Perhaps it was that one amazing RE teacher in Year 10, the ubiquitousness of Christianity in Australia - or a pesky twitch - but His non-existence hasn’t precluded God’s presence in my life - quite the opposite. I actually felt God keenly during my childhood, before I found out he drowned everyone. I’ve grown into more of Nietzsche style of non-believer in that I feel a divine force that’s both within me and also everywhere. I don’t know. Whatever. I like it. And I haven’t drowned anyone yet.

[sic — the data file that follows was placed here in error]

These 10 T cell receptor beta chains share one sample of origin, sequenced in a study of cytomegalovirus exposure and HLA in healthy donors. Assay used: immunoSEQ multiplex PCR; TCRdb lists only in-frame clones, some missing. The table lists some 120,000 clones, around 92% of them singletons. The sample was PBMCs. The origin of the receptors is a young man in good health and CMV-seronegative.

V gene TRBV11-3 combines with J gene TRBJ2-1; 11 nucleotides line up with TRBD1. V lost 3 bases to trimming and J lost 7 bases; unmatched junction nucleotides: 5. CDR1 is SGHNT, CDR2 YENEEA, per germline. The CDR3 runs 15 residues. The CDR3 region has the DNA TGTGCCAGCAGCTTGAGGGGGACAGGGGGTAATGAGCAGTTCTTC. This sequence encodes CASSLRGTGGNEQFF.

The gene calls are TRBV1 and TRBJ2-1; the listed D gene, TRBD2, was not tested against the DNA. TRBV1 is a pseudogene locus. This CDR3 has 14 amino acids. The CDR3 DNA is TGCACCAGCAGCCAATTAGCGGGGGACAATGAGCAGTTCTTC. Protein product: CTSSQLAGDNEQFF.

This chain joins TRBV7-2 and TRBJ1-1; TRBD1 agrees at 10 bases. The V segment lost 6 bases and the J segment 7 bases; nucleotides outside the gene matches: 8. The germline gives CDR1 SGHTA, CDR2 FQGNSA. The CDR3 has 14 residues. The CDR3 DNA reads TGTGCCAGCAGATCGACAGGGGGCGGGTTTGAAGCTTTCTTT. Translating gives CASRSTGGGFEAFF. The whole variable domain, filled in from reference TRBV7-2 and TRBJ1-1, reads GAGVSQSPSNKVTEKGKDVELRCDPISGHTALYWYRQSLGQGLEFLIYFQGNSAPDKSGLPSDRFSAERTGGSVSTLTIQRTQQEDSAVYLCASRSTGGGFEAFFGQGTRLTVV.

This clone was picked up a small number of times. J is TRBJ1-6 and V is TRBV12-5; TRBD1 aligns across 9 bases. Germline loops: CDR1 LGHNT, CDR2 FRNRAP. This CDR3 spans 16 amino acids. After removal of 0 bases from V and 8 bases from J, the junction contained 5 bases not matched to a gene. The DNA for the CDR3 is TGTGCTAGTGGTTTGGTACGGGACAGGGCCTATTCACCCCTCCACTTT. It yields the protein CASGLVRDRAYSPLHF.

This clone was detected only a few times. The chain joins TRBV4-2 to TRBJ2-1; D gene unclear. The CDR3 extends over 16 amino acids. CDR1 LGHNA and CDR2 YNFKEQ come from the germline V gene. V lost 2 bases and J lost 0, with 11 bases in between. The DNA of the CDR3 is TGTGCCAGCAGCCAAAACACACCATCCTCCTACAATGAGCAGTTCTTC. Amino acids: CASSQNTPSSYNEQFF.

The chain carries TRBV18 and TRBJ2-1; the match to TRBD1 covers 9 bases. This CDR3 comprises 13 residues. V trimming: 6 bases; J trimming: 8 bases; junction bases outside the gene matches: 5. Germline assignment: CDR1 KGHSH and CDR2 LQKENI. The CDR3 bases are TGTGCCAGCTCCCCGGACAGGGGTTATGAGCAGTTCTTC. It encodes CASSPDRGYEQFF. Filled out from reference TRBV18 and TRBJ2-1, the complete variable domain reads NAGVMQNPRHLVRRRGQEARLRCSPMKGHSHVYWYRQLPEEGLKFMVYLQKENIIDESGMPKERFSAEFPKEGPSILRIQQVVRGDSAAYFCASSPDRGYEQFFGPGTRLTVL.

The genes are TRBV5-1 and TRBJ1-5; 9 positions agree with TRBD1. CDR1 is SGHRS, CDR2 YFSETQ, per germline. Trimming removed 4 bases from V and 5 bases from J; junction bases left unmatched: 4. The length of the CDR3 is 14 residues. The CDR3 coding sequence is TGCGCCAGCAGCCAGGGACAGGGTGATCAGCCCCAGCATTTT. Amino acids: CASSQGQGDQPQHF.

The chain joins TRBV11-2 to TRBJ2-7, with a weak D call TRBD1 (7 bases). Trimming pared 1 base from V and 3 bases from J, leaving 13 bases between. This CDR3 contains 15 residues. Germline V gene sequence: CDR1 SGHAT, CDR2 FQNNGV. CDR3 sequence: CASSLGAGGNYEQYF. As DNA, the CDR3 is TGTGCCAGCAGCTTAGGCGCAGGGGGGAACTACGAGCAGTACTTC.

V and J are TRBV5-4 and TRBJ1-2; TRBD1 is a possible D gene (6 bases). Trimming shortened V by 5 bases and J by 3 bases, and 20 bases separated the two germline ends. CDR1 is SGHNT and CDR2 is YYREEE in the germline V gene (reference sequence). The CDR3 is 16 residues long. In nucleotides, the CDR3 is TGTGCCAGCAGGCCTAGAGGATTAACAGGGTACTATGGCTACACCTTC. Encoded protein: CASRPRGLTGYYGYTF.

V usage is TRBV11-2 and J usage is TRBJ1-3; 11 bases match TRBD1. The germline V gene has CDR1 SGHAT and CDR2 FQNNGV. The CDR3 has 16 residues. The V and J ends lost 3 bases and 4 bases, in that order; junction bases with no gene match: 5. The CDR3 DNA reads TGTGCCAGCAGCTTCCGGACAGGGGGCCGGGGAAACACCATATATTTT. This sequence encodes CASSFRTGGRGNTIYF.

I have felt this divine force often, particularly during childhood and early adulthood, when my experience of a situation became inexplicably heightened. These would be experiences of little or no spectacle, the kind to be forgotten quickly were it not for an involuntary, gravitational lingering in my mind. I have recorded some of these experiences with such precision that I doubt I could ever forget them, and there exists a catalogue of entries in my God vault, gathering dust as I await their true meaning to become obvious with time and maturity. These moments have visited me less frequently in recent years, but I’d like to go through that catalogue one day and try to figure out exactly what it was they (or He or It) were teaching me at that moment. The most important one, however, was this: